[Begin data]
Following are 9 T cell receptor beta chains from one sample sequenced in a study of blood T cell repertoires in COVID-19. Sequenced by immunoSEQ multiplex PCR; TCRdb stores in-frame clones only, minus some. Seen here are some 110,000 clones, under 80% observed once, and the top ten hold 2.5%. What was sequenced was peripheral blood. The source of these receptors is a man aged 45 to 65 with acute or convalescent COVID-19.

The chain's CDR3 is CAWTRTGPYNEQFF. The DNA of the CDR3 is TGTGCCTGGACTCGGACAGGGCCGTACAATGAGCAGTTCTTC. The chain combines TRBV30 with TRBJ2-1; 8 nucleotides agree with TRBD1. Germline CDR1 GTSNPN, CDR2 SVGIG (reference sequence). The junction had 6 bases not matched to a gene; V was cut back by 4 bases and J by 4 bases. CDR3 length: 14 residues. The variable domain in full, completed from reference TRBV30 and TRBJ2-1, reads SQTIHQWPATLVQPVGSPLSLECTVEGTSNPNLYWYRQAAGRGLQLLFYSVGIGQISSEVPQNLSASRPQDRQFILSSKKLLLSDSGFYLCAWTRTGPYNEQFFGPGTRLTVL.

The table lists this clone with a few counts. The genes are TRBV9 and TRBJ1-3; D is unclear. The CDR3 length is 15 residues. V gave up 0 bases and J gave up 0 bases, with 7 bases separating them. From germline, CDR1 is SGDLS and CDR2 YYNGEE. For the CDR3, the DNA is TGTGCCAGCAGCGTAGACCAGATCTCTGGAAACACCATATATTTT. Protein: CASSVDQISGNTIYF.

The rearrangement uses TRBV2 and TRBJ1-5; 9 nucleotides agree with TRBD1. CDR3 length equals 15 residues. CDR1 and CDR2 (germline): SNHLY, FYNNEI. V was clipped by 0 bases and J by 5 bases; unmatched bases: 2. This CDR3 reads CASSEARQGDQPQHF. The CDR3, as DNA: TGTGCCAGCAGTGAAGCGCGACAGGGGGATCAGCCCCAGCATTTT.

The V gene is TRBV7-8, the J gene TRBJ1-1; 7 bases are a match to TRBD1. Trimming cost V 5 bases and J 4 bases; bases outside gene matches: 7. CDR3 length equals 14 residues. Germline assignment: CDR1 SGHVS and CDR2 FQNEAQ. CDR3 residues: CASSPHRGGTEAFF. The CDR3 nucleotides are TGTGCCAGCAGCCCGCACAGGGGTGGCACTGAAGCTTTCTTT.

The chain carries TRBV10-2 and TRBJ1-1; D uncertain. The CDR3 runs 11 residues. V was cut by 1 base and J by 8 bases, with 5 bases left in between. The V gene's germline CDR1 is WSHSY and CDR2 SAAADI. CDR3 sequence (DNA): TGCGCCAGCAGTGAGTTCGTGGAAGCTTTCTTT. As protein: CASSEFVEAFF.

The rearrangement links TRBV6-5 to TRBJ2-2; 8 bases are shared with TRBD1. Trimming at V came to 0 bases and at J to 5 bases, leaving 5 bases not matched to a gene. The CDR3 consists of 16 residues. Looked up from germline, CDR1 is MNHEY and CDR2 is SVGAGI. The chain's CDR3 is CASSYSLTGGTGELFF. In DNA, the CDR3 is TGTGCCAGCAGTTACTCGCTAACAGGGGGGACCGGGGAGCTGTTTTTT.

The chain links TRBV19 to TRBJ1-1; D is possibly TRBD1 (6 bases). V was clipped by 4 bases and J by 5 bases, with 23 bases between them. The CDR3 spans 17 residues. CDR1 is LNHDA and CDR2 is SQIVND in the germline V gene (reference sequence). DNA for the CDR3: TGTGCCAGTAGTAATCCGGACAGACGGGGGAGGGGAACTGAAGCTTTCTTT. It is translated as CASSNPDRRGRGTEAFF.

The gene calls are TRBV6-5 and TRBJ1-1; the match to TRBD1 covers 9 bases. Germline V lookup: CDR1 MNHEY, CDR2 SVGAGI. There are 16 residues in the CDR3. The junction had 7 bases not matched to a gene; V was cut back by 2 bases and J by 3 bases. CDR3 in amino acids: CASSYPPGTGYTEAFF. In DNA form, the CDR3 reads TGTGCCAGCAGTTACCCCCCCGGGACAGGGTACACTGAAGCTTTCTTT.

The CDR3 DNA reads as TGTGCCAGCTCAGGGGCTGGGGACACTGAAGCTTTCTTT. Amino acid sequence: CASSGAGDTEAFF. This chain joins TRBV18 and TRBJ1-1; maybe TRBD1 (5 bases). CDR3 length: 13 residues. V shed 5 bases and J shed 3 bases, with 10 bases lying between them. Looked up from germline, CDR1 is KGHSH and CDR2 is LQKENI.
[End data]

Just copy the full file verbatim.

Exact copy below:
Following are 9 T cell receptor beta chains from one sample sequenced in a study of blood T cell repertoires in COVID-19. Sequenced by immunoSEQ multiplex PCR; TCRdb stores in-frame clones only, minus some. Seen here are some 110,000 clones, under 80% observed once, and the top ten hold 2.5%. What was sequenced was peripheral blood. The source of these receptors is a man aged 45 to 65 with acute or convalescent COVID-19.

The chain's CDR3 is CAWTRTGPYNEQFF. The DNA of the CDR3 is TGTGCCTGGACTCGGACAGGGCCGTACAATGAGCAGTTCTTC. The chain combines TRBV30 with TRBJ2-1; 8 nucleotides agree with TRBD1. Germline CDR1 GTSNPN, CDR2 SVGIG (reference sequence). The junction had 6 bases not matched to a gene; V was cut back by 4 bases and J by 4 bases. CDR3 length: 14 residues. The variable domain in full, completed from reference TRBV30 and TRBJ2-1, reads SQTIHQWPATLVQPVGSPLSLECTVEGTSNPNLYWYRQAAGRGLQLLFYSVGIGQISSEVPQNLSASRPQDRQFILSSKKLLLSDSGFYLCAWTRTGPYNEQFFGPGTRLTVL.

The table lists this clone with a few counts. The genes are TRBV9 and TRBJ1-3; D is unclear. The CDR3 length is 15 residues. V gave up 0 bases and J gave up 0 bases, with 7 bases separating them. From germline, CDR1 is SGDLS and CDR2 YYNGEE. For the CDR3, the DNA is TGTGCCAGCAGCGTAGACCAGATCTCTGGAAACACCATATATTTT. Protein: CASSVDQISGNTIYF.

The rearrangement uses TRBV2 and TRBJ1-5; 9 nucleotides agree with TRBD1. CDR3 length equals 15 residues. CDR1 and CDR2 (germline): SNHLY, FYNNEI. V was clipped by 0 bases and J by 5 bases; unmatched bases: 2. This CDR3 reads CASSEARQGDQPQHF. The CDR3, as DNA: TGTGCCAGCAGTGAAGCGCGACAGGGGGATCAGCCCCAGCATTTT.

The V gene is TRBV7-8, the J gene TRBJ1-1; 7 bases are a match to TRBD1. Trimming cost V 5 bases and J 4 bases; bases outside gene matches: 7. CDR3 length equals 14 residues. Germline assignment: CDR1 SGHVS and CDR2 FQNEAQ. CDR3 residues: CASSPHRGGTEAFF. The CDR3 nucleotides are TGTGCCAGCAGCCCGCACAGGGGTGGCACTGAAGCTTTCTTT.

The chain carries TRBV10-2 and TRBJ1-1; D uncertain. The CDR3 runs 11 residues. V was cut by 1 base and J by 8 bases, with 5 bases left in between. The V gene's germline CDR1 is WSHSY and CDR2 SAAADI. CDR3 sequence (DNA): TGCGCCAGCAGTGAGTTCGTGGAAGCTTTCTTT. As protein: CASSEFVEAFF.

The rearrangement links TRBV6-5 to TRBJ2-2; 8 bases are shared with TRBD1. Trimming at V came to 0 bases and at J to 5 bases, leaving 5 bases not matched to a gene. The CDR3 consists of 16 residues. Looked up from germline, CDR1 is MNHEY and CDR2 is SVGAGI. The chain's CDR3 is CASSYSLTGGTGELFF. In DNA, the CDR3 is TGTGCCAGCAGTTACTCGCTAACAGGGGGGACCGGGGAGCTGTTTTTT.

The chain links TRBV19 to TRBJ1-1; D is possibly TRBD1 (6 bases). V was clipped by 4 bases and J by 5 bases, with 23 bases between them. The CDR3 spans 17 residues. CDR1 is LNHDA and CDR2 is SQIVND in the germline V gene (reference sequence). DNA for the CDR3: TGTGCCAGTAGTAATCCGGACAGACGGGGGAGGGGAACTGAAGCTTTCTTT. It is translated as CASSNPDRRGRGTEAFF.

The gene calls are TRBV6-5 and TRBJ1-1; the match to TRBD1 covers 9 bases. Germline V lookup: CDR1 MNHEY, CDR2 SVGAGI. There are 16 residues in the CDR3. The junction had 7 bases not matched to a gene; V was cut back by 2 bases and J by 3 bases. CDR3 in amino acids: CASSYPPGTGYTEAFF. In DNA form, the CDR3 reads TGTGCCAGCAGTTACCCCCCCGGGACAGGGTACACTGAAGCTTTCTTT.

The CDR3 DNA reads as TGTGCCAGCTCAGGGGCTGGGGACACTGAAGCTTTCTTT. Amino acid sequence: CASSGAGDTEAFF. This chain joins TRBV18 and TRBJ1-1; maybe TRBD1 (5 bases). CDR3 length: 13 residues. V shed 5 bases and J shed 3 bases, with 10 bases lying between them. Looked up from germline, CDR1 is KGHSH and CDR2 is LQKENI.